Title

Burnout in transplant nurses.

Document Type

Article

Publication Date

9-1-2015

Publication Title

Progress in transplantation (Aliso Viejo, Calif.)

Abstract

Context-Burnout is a response to chronic strain within the workplace and is common across nursing professions. Little has been published about burnout in organ transplant nurses. Objective-To report the prevalence of the 3 main components of burnout (emotional exhaustion, depersonalization, and reduced personal accomplishment) in organ transplant nurses and to examine factors that contribute to the development of burnout in transplant nurses. Design-Cross-sectional survey of transplant nurses (recruited via listservs) on professional and personal demographics, decisional authority, psychological job demands, supervisor and coworker support, frequency and comfort with difficult patient interactions, and burnout. Participants-369 transplant nurses. Results-About half reported high levels of emotional exhaustion, 15.7% reported high levels of depersonalization, and 51.8% reported low levels of personal accomplishment. Working more hours per week, lower decisional authority, greater psychological job demands, lower perceived supervisor support, and greater frequency and discomfort with difficult patient interactions were significant predictors of emotional exhaustion. Greater frequency and discomfort with difficult patient interactions were significant predictors of depersonalization. Younger age, lower decisional authority, and greater discomfort with difficult patient interactions were predictors of low personal accomplishment. Conclusions-The study provides strong evidence of the presence of burnout in transplant nurses and opportunities for focused and potentially very effective interventions aimed at reducing burnout.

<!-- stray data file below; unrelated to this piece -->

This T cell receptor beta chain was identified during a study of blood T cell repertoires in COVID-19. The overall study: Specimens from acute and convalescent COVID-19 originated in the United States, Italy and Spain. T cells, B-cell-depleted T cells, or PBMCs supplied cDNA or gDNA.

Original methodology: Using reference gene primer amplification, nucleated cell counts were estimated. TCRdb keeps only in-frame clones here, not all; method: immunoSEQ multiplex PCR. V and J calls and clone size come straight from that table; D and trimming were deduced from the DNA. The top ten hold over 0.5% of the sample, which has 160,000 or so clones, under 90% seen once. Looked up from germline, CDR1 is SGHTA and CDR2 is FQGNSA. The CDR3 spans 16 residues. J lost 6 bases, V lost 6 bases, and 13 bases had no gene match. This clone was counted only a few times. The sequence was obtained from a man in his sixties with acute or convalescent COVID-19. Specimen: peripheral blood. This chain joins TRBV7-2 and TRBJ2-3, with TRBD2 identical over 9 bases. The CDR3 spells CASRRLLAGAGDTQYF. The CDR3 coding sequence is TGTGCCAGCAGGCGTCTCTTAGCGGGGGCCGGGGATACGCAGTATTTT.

Medical Subject Headings

Adult; Aged; Burnout, Professional; Cross-Sectional Studies; Female; Humans; Male; Michigan; Middle Aged; Nursing Staff, Hospital; Organ Transplantation; Prevalence; Psychometrics; Surveys and Questionnaires; Young Adult

PubMed ID

26308777

Volume

25

Issue

3

First Page

196

Last Page

202

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